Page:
Georgia is 1 of the 2 women in the relationship with Priest. She is an art curator and also works closely with the mayor of Atlanta played by Big Boi of Outkast. Georgia is the voice of reason in this story; she, unlike most of the other characters, thinks before she speaks, and she gives the best advice to Priest during his journey to get out of the drug game.
In Heed Magazine, you mention that you wanted this remake and your character to show what it means to be a woman in 2018. Why is that important to you?
It’s important because times have changed since the original film where the women were not depicted in the strongest light. Yes, they were beautiful, but they were certainly seen more as objects as compared to the leading men. We wanted our version to showcase the strength of women today because otherwise it would have been degrading and not as relatable to our audiences.
What was the vibe like on set?
The set of SUPERFLY was always a party. Having Trevor Jackson and Jason Mitchell anywhere together is its own separate movie on top of the one we were making!
In an interview with LRM, you talked about how the fight scenes had you on the edge of your seat. What do you love about them and what sets them apart from other fight scenes you’ve seen or done before?
In general, I enjoy fight scenes; I think with any audience it’s the turning point where things get really exciting! I didn’t have to be in the fight scenes to be able to enjoy the show as a theater goer, so it was awesome to be a part of it all!
In the same interview, you also brought up that you love that Georgia didn’t have to show unnecessary skin to command the attention of a room. Why is that something that really stood out to you?
I feel that women can exude sex appeal without baring themselves, and in a time like today where the skin of a woman is so often shown and taken for granted, I wanted to challenge that thought and prove my theory. I find it sexier when a person doesn’t overextend themselves, and to let what is naturally true shine through effortlessly. That is the approach we took with Georgia. I want young women who watch the movie to take that fact away from watching a character like her.
I feel that women can exude sex appeal without baring themselves, and in a time like today where the skin of a woman is so often shown and taken for granted, I wanted to challenge that thought and prove my theory.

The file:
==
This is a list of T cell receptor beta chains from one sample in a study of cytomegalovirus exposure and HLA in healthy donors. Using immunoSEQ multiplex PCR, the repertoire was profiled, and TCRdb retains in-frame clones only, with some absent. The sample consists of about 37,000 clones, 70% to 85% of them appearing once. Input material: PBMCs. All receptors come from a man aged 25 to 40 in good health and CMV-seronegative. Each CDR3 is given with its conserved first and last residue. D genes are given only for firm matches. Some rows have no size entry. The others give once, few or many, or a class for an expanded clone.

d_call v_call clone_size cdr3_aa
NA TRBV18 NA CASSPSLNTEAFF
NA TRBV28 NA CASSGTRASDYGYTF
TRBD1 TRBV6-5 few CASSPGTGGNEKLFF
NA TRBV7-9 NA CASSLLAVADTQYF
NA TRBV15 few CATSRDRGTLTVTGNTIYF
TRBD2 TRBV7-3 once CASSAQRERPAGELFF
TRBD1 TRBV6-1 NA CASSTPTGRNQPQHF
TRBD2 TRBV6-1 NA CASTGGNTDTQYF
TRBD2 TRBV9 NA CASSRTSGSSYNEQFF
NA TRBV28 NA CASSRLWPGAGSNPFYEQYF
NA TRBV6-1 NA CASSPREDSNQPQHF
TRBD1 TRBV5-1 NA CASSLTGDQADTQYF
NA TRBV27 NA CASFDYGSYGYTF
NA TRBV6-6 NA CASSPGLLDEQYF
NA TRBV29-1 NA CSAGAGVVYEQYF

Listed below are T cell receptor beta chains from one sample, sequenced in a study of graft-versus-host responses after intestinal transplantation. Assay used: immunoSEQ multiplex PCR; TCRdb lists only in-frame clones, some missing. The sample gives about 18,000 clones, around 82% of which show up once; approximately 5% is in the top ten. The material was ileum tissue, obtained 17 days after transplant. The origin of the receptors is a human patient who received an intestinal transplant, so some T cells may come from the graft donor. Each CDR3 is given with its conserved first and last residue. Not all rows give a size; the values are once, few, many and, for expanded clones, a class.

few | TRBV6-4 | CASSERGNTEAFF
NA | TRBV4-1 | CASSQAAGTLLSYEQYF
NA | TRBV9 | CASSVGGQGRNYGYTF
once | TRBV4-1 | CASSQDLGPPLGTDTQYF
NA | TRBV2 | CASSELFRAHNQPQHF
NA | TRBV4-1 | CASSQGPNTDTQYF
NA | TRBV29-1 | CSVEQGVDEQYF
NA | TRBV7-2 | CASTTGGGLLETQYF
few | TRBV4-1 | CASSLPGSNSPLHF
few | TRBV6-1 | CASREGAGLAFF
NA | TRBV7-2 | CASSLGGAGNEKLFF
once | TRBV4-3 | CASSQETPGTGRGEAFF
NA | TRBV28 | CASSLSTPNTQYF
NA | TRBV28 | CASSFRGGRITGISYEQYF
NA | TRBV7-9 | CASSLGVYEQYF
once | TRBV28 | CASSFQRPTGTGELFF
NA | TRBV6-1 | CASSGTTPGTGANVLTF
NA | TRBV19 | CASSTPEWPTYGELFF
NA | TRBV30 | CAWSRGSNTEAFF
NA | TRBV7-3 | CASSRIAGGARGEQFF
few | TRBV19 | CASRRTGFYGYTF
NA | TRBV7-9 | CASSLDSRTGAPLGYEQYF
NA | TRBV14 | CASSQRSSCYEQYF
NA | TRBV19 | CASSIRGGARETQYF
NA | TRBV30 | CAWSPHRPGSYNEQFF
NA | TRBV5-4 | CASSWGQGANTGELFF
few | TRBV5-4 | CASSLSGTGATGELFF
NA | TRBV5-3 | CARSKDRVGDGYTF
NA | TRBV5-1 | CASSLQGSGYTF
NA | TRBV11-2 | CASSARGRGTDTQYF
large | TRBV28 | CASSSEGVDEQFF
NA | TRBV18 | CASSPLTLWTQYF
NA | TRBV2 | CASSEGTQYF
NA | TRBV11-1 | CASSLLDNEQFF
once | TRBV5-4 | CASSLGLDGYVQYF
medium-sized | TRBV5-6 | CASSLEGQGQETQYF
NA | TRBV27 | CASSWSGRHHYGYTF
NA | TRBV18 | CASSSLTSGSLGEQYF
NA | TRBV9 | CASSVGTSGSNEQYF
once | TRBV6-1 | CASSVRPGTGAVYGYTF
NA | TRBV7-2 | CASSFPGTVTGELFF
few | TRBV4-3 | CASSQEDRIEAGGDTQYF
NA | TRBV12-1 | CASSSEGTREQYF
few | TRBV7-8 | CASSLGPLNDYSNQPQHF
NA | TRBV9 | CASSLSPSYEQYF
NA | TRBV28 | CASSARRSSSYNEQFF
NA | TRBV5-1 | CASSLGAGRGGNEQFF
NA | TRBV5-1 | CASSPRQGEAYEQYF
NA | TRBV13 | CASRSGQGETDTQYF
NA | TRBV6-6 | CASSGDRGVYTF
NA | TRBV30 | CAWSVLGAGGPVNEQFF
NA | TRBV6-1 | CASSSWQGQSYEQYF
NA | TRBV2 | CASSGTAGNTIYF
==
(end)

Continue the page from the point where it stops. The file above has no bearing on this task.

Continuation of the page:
Being able to command a room sounds like a cool superpower. If you could have any superpower, what would it be and why?
My superpower would be to fly and/or teleport. Basically, enhance my travel skills so I’d no longer have to sit in LA traffic!
What do you hope people take away from the film?
I hope that young adults will be encouraged in watching a relatable peer who realizes how his choices put him at a disadvantage, and then watch him work hard to overcome his circumstances to better himself and his family.
You can also be seen in the upcoming horror film The First Purge. Tell us about your role.
In THE FIRST PURGE I play Nya Charms, an activist and leader of the community and the older sister to Isaiah Charms. She is anti-purge, and she struggles to get as many people off of the street and to safety throughout the evening.
What was being on set like?
In spite of the “horror”, this set was so much fun to be on! The chemistry built with our cast was inevitable while shooting in a place like Buffalo, NY, we became like a family on set and off set. This was definitely one of those sets where you show up on your off days just to be amongst your peers to cheer them on during their scenes.
In your opinion, what makes The First Purge different from other horror films?
This is the prequel, so unlike the others, we are able to get to know the characters before this crazy night existed. The audience and characters, together, will go on a journey trying to figure out what this is and how it became a reality.
What are you most excited for with the release of The First Purge?
I’m excited for The Purge franchise fan feedback. I am a fan of all the films myself, so I really am curious if they will love it just as much as I do.
What do you hope the audience’s reactions will be to the film?
I want the audience to be on the edge of their seat, from beginning to the end. This film is so entertaining that despite all of the destruction, they are able to just simply enjoy themselves.
What would you be doing if you weren’t in the entertainment industry?
If I wasn’t in the entertainment industry, I’d either be a chef or interior designer. Cooking and home improvement are both beloved hobbies of mine that I could totally imagine as career paths.
Television series or movies? Which do you prefer acting in? Or what do you enjoy about each?
I am a fan of films first, so I see myself doing more films in the future. But truthfully, as long as I get to perform, it doesn’t really matter which avenue.
Lastly, any advice for our readers on work or personal life?
Just to be persistent with whatever it is you want to do and to not be discouraged by the naysayers. Achieving a goal is minuscule to the determined mind.
STORY DARREN BRIDGES
PHOTO GRAY HAMNER
HAIR LARRY SIMS
MAKEUP JO BAKER
STYLING NICOLAS BRU